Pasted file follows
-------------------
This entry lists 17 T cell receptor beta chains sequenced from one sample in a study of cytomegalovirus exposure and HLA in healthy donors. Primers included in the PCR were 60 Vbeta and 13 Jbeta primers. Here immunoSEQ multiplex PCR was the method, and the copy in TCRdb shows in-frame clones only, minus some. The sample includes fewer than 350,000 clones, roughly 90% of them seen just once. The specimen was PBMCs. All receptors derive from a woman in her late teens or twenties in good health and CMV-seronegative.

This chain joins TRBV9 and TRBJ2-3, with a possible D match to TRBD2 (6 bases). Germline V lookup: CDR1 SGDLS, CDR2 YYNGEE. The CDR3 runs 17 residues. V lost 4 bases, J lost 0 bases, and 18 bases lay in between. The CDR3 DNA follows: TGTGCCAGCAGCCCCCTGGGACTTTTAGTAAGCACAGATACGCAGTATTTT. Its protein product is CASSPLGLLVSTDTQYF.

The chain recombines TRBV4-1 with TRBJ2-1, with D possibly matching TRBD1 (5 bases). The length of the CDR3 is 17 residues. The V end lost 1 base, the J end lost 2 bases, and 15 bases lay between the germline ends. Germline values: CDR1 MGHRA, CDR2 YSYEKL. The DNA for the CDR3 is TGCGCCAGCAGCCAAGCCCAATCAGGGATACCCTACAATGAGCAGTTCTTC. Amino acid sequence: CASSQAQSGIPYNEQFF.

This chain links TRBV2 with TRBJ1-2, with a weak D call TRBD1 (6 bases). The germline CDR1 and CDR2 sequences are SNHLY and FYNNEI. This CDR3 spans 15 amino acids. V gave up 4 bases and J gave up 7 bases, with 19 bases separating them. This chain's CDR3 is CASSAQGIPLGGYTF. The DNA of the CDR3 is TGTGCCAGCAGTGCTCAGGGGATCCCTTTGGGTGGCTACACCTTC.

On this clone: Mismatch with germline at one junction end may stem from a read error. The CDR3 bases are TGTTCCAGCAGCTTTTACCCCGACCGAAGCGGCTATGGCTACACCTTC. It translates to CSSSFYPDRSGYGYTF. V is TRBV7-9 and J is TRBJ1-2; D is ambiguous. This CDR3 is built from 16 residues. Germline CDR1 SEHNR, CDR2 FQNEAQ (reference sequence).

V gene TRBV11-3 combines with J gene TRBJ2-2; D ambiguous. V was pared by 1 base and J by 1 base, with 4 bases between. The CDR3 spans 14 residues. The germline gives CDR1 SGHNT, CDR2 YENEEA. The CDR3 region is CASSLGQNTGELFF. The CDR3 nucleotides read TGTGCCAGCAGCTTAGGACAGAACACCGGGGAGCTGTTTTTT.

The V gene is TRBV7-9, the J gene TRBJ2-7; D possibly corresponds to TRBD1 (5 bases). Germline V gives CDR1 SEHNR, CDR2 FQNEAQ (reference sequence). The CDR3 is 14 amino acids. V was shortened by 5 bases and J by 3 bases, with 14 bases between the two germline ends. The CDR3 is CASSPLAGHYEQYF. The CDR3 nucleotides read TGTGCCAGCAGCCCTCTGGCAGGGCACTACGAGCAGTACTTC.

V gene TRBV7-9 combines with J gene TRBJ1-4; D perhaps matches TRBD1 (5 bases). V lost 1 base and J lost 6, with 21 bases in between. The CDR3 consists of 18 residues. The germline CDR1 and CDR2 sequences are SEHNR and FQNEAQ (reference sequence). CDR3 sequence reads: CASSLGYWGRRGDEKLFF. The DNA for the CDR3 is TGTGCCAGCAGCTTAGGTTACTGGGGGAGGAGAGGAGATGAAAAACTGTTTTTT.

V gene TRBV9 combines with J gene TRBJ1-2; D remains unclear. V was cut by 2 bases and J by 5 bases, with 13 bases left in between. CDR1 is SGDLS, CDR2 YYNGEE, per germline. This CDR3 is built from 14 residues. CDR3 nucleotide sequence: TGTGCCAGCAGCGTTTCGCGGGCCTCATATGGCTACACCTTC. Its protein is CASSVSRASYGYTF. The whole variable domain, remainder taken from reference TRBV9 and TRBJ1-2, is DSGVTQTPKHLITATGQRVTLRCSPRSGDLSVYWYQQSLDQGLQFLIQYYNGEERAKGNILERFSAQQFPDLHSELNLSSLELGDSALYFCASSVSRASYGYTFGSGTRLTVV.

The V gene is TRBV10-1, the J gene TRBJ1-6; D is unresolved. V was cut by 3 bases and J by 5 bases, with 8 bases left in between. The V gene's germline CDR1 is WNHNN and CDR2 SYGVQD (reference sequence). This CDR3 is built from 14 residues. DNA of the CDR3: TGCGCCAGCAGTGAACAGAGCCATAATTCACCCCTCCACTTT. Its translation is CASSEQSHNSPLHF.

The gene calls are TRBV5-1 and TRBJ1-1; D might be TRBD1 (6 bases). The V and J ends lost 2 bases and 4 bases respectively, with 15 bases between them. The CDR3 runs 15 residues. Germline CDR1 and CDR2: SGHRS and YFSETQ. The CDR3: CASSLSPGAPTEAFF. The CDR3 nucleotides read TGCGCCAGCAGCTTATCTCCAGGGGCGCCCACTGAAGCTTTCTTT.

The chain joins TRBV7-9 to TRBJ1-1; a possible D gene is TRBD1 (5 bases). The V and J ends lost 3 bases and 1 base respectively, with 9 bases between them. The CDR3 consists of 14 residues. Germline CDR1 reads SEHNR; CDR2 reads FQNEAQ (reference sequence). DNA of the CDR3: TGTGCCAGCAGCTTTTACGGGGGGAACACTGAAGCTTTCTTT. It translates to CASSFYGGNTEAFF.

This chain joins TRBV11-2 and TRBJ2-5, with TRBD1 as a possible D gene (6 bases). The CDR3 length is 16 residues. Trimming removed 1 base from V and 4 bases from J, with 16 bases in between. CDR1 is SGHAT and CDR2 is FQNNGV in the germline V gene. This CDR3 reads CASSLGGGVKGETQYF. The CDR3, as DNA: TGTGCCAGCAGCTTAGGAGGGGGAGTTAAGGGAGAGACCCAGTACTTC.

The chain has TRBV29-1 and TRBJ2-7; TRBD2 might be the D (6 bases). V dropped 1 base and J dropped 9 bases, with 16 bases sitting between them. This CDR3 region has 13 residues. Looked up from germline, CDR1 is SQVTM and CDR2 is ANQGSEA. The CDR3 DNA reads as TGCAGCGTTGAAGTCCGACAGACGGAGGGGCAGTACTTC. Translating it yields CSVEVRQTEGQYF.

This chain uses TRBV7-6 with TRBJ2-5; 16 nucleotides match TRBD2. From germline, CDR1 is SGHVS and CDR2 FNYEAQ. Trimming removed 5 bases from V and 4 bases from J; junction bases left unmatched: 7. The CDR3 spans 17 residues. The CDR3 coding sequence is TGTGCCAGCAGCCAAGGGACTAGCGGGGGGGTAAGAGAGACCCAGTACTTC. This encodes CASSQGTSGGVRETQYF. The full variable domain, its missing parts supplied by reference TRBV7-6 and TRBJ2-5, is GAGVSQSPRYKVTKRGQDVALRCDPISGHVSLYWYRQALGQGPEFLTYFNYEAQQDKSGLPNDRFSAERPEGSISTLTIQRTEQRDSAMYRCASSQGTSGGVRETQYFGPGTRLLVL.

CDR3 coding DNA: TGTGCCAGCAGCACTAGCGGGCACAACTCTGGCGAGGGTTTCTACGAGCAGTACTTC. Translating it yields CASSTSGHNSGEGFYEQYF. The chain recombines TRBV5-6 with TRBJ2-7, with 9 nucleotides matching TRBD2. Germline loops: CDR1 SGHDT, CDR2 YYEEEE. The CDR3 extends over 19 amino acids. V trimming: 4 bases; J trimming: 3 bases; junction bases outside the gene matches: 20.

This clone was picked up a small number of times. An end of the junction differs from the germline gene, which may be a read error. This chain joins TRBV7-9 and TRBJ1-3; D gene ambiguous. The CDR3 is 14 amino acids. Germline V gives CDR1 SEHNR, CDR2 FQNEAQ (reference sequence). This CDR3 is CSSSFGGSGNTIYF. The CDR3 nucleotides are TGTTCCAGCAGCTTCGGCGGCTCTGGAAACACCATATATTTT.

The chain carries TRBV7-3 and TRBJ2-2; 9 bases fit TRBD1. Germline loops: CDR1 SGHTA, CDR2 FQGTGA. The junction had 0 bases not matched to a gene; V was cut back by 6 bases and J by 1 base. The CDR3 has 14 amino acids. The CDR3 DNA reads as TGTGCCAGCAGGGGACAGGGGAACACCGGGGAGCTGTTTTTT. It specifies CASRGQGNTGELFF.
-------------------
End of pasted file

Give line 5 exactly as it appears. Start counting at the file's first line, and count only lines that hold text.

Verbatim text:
On this clone: Mismatch with germline at one junction end may stem from a read error. The CDR3 bases are TGTTCCAGCAGCTTTTACCCCGACCGAAGCGGCTATGGCTACACCTTC. It translates to CSSSFYPDRSGYGYTF. V is TRBV7-9 and J is TRBJ1-2; D is ambiguous. This CDR3 is built from 16 residues. Germline CDR1 SEHNR, CDR2 FQNEAQ (reference sequence).